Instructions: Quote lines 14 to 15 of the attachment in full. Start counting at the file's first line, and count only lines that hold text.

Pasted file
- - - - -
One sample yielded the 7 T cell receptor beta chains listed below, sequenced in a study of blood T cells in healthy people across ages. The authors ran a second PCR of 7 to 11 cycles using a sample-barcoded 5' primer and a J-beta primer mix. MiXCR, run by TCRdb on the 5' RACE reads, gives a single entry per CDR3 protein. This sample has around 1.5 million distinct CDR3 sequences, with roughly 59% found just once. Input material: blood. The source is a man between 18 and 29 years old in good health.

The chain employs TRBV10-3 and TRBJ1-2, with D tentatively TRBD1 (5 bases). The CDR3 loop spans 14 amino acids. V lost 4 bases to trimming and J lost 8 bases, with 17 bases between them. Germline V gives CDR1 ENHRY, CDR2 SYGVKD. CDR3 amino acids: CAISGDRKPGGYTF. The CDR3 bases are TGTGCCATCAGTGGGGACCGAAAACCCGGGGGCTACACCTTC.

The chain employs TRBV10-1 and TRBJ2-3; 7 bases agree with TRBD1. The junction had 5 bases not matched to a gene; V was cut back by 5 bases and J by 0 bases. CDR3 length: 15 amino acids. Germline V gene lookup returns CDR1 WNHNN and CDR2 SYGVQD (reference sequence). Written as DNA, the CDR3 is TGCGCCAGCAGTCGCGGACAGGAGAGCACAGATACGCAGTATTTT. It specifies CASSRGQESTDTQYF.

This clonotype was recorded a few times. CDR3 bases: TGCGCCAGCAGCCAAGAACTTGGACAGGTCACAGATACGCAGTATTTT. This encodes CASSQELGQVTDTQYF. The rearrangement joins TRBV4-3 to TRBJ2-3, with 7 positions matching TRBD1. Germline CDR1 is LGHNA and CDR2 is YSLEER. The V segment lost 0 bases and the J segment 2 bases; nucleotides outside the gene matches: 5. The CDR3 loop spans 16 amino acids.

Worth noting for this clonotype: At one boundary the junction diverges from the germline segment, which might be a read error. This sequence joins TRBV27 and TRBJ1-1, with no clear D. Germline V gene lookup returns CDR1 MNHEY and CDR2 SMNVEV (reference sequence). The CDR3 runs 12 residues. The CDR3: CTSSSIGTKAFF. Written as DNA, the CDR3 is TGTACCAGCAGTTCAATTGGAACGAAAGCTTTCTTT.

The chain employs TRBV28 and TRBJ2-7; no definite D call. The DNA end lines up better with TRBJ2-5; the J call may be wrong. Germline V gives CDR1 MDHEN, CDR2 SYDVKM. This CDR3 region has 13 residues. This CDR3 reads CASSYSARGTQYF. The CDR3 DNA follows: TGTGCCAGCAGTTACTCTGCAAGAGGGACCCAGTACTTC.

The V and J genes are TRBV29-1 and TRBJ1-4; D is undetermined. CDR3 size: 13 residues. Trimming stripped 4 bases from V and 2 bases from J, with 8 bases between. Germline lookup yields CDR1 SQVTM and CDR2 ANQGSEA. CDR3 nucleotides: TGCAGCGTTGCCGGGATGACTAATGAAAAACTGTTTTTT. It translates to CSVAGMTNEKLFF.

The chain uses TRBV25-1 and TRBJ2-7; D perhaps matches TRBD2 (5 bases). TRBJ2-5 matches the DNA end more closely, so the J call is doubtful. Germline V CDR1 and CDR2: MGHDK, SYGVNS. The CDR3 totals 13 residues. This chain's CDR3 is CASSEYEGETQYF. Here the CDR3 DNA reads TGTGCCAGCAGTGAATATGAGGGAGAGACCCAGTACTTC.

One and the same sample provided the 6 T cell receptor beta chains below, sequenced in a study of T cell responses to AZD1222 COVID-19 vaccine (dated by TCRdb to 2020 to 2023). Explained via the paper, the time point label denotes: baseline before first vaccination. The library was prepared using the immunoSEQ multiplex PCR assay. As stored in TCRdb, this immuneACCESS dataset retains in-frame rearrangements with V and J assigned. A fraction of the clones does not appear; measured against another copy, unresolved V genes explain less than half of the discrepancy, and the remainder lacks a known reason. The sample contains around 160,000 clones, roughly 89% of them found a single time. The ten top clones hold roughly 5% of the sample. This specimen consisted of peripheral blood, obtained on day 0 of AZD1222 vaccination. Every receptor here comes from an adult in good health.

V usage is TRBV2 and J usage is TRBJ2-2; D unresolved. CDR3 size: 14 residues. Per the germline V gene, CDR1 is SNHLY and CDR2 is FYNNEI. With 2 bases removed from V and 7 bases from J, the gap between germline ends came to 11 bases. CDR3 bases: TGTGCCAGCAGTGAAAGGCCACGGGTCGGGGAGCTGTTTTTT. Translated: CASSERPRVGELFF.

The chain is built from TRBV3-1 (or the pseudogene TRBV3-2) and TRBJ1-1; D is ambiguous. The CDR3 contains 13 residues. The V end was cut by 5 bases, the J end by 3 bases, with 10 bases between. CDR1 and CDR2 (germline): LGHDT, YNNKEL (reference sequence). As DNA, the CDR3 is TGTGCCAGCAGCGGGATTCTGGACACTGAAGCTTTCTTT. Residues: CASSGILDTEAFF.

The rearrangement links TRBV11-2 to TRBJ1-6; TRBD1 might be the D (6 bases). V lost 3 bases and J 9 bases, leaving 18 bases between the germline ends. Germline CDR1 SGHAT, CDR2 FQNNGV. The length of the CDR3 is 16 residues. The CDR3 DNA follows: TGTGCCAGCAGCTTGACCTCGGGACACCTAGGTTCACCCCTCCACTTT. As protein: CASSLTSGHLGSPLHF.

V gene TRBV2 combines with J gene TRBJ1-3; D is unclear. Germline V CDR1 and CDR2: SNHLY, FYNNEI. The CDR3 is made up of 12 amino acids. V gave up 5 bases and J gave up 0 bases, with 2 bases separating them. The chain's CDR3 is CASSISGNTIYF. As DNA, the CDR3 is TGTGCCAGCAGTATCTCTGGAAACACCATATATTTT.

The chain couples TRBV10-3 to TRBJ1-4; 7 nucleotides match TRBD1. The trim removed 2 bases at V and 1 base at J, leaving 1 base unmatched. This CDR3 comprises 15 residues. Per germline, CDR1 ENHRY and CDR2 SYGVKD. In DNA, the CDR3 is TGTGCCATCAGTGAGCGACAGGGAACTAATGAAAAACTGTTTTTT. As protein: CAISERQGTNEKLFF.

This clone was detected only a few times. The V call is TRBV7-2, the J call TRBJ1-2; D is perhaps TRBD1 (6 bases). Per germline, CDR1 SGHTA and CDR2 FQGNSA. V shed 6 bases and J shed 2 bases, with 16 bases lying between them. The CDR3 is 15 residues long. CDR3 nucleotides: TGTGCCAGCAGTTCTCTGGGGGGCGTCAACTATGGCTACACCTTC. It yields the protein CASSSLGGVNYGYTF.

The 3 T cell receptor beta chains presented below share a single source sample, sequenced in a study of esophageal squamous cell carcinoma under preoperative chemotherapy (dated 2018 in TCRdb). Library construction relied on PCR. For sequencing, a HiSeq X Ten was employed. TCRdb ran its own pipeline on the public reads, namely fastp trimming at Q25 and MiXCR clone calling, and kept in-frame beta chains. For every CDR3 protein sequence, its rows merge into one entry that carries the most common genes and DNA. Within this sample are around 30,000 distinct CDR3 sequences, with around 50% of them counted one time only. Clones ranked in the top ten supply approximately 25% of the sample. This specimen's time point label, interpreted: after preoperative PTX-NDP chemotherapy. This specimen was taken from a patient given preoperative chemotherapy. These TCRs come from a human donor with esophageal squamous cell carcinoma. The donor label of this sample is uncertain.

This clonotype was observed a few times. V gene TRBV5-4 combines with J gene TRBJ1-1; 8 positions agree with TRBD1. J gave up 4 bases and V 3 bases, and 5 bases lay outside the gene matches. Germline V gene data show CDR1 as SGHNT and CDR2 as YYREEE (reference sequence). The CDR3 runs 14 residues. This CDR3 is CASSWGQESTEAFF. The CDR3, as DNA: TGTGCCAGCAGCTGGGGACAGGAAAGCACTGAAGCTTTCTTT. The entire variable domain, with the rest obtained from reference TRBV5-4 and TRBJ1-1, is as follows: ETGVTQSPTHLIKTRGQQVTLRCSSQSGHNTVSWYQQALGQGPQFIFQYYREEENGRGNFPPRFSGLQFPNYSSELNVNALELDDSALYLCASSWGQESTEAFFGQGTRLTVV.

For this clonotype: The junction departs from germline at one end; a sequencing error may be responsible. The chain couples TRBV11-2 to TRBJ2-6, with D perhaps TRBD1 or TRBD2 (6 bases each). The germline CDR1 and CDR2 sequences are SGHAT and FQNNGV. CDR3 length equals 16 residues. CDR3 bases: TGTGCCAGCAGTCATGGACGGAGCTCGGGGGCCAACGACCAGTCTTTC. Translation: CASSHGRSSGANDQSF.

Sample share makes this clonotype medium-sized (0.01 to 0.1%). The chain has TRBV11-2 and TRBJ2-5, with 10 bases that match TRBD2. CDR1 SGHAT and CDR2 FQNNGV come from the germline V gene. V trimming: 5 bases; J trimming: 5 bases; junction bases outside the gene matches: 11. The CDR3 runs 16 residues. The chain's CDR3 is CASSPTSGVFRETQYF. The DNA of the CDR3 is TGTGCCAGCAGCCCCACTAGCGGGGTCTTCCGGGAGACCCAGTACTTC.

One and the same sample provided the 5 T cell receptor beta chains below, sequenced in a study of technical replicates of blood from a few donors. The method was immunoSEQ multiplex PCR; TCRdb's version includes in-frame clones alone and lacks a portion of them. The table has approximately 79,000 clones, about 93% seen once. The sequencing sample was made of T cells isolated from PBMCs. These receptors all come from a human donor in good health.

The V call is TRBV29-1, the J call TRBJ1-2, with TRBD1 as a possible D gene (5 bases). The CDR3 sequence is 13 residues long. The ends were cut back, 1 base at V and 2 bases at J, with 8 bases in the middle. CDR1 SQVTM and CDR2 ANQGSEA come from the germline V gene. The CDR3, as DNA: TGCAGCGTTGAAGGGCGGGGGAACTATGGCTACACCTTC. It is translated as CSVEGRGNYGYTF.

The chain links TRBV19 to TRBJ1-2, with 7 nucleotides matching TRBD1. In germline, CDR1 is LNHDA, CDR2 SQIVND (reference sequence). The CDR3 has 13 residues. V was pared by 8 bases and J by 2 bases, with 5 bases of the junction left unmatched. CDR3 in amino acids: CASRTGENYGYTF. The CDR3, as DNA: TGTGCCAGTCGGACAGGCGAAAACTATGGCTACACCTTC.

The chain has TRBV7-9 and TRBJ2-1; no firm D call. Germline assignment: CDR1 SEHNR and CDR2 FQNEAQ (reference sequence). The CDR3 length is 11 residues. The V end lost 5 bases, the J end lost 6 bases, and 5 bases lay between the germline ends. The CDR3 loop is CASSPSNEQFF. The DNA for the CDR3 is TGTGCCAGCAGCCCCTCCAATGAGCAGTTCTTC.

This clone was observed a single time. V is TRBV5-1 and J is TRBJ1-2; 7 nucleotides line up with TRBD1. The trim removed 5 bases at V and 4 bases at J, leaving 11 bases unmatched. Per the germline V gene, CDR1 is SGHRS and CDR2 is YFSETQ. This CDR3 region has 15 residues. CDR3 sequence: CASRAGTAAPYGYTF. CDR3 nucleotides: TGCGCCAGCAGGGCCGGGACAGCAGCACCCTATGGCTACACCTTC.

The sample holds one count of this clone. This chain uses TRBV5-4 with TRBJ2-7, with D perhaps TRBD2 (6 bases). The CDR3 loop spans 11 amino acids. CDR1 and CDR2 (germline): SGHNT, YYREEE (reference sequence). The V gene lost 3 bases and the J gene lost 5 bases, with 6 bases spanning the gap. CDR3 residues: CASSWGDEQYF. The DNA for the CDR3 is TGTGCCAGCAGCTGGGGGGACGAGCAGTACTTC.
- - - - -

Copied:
The chain couples TRBV10-3 to TRBJ1-4; 7 nucleotides match TRBD1. The trim removed 2 bases at V and 1 base at J, leaving 1 base unmatched. This CDR3 comprises 15 residues. Per germline, CDR1 ENHRY and CDR2 SYGVKD. In DNA, the CDR3 is TGTGCCATCAGTGAGCGACAGGGAACTAATGAAAAACTGTTTTTT. As protein: CAISERQGTNEKLFF.

This clone was detected only a few times. The V call is TRBV7-2, the J call TRBJ1-2; D is perhaps TRBD1 (6 bases). Per germline, CDR1 SGHTA and CDR2 FQGNSA. V shed 6 bases and J shed 2 bases, with 16 bases lying between them. The CDR3 is 15 residues long. CDR3 nucleotides: TGTGCCAGCAGTTCTCTGGGGGGCGTCAACTATGGCTACACCTTC. It yields the protein CASSSLGGVNYGYTF.